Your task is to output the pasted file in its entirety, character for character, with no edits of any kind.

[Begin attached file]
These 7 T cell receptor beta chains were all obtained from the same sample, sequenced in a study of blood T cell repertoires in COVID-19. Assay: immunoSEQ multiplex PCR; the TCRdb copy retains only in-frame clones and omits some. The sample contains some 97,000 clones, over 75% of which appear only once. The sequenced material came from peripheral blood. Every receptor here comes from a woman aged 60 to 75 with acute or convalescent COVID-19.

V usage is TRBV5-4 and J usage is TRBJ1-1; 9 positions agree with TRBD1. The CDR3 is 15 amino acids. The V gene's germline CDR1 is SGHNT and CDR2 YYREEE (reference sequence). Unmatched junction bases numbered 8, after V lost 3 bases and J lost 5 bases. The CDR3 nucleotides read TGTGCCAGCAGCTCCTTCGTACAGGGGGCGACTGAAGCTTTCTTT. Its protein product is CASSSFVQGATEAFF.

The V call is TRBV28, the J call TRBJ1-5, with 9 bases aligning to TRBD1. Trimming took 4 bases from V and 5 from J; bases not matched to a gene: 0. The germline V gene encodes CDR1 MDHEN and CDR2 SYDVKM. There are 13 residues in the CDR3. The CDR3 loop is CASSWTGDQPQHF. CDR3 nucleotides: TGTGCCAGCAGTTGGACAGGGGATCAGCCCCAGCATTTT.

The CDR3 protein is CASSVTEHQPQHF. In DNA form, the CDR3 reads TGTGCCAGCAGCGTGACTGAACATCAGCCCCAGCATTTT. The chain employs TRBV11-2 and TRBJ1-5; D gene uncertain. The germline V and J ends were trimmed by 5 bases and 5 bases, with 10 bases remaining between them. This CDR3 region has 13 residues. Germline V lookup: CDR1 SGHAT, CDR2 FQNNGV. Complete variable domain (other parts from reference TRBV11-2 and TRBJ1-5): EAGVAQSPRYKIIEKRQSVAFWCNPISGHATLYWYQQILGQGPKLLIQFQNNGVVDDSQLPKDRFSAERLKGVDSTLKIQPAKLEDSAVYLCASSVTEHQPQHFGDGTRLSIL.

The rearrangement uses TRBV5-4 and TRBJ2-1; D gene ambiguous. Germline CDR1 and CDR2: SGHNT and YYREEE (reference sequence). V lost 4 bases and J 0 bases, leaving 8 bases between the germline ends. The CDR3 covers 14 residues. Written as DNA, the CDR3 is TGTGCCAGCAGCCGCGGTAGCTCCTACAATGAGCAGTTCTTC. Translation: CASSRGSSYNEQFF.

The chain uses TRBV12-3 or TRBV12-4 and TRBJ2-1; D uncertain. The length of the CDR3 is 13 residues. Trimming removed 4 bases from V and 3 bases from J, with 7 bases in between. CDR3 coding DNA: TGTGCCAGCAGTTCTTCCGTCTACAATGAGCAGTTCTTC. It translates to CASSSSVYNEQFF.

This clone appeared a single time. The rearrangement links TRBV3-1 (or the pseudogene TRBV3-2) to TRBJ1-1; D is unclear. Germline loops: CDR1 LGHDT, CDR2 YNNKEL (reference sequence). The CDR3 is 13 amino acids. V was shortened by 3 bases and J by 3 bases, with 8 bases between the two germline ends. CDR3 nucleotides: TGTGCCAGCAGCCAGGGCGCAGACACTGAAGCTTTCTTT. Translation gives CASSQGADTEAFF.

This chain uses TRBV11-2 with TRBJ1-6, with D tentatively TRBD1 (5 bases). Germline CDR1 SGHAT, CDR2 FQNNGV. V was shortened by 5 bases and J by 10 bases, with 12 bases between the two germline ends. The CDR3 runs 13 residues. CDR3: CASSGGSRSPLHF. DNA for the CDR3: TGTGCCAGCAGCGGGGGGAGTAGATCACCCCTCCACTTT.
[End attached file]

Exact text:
These 7 T cell receptor beta chains were all obtained from the same sample, sequenced in a study of blood T cell repertoires in COVID-19. Assay: immunoSEQ multiplex PCR; the TCRdb copy retains only in-frame clones and omits some. The sample contains some 97,000 clones, over 75% of which appear only once. The sequenced material came from peripheral blood. Every receptor here comes from a woman aged 60 to 75 with acute or convalescent COVID-19.

V usage is TRBV5-4 and J usage is TRBJ1-1; 9 positions agree with TRBD1. The CDR3 is 15 amino acids. The V gene's germline CDR1 is SGHNT and CDR2 YYREEE (reference sequence). Unmatched junction bases numbered 8, after V lost 3 bases and J lost 5 bases. The CDR3 nucleotides read TGTGCCAGCAGCTCCTTCGTACAGGGGGCGACTGAAGCTTTCTTT. Its protein product is CASSSFVQGATEAFF.

The V call is TRBV28, the J call TRBJ1-5, with 9 bases aligning to TRBD1. Trimming took 4 bases from V and 5 from J; bases not matched to a gene: 0. The germline V gene encodes CDR1 MDHEN and CDR2 SYDVKM. There are 13 residues in the CDR3. The CDR3 loop is CASSWTGDQPQHF. CDR3 nucleotides: TGTGCCAGCAGTTGGACAGGGGATCAGCCCCAGCATTTT.

The CDR3 protein is CASSVTEHQPQHF. In DNA form, the CDR3 reads TGTGCCAGCAGCGTGACTGAACATCAGCCCCAGCATTTT. The chain employs TRBV11-2 and TRBJ1-5; D gene uncertain. The germline V and J ends were trimmed by 5 bases and 5 bases, with 10 bases remaining between them. This CDR3 region has 13 residues. Germline V lookup: CDR1 SGHAT, CDR2 FQNNGV. Complete variable domain (other parts from reference TRBV11-2 and TRBJ1-5): EAGVAQSPRYKIIEKRQSVAFWCNPISGHATLYWYQQILGQGPKLLIQFQNNGVVDDSQLPKDRFSAERLKGVDSTLKIQPAKLEDSAVYLCASSVTEHQPQHFGDGTRLSIL.

The rearrangement uses TRBV5-4 and TRBJ2-1; D gene ambiguous. Germline CDR1 and CDR2: SGHNT and YYREEE (reference sequence). V lost 4 bases and J 0 bases, leaving 8 bases between the germline ends. The CDR3 covers 14 residues. Written as DNA, the CDR3 is TGTGCCAGCAGCCGCGGTAGCTCCTACAATGAGCAGTTCTTC. Translation: CASSRGSSYNEQFF.

The chain uses TRBV12-3 or TRBV12-4 and TRBJ2-1; D uncertain. The length of the CDR3 is 13 residues. Trimming removed 4 bases from V and 3 bases from J, with 7 bases in between. CDR3 coding DNA: TGTGCCAGCAGTTCTTCCGTCTACAATGAGCAGTTCTTC. It translates to CASSSSVYNEQFF.

This clone appeared a single time. The rearrangement links TRBV3-1 (or the pseudogene TRBV3-2) to TRBJ1-1; D is unclear. Germline loops: CDR1 LGHDT, CDR2 YNNKEL (reference sequence). The CDR3 is 13 amino acids. V was shortened by 3 bases and J by 3 bases, with 8 bases between the two germline ends. CDR3 nucleotides: TGTGCCAGCAGCCAGGGCGCAGACACTGAAGCTTTCTTT. Translation gives CASSQGADTEAFF.

This chain uses TRBV11-2 with TRBJ1-6, with D tentatively TRBD1 (5 bases). Germline CDR1 SGHAT, CDR2 FQNNGV. V was shortened by 5 bases and J by 10 bases, with 12 bases between the two germline ends. The CDR3 runs 13 residues. CDR3: CASSGGSRSPLHF. DNA for the CDR3: TGTGCCAGCAGCGGGGGGAGTAGATCACCCCTCCACTTT.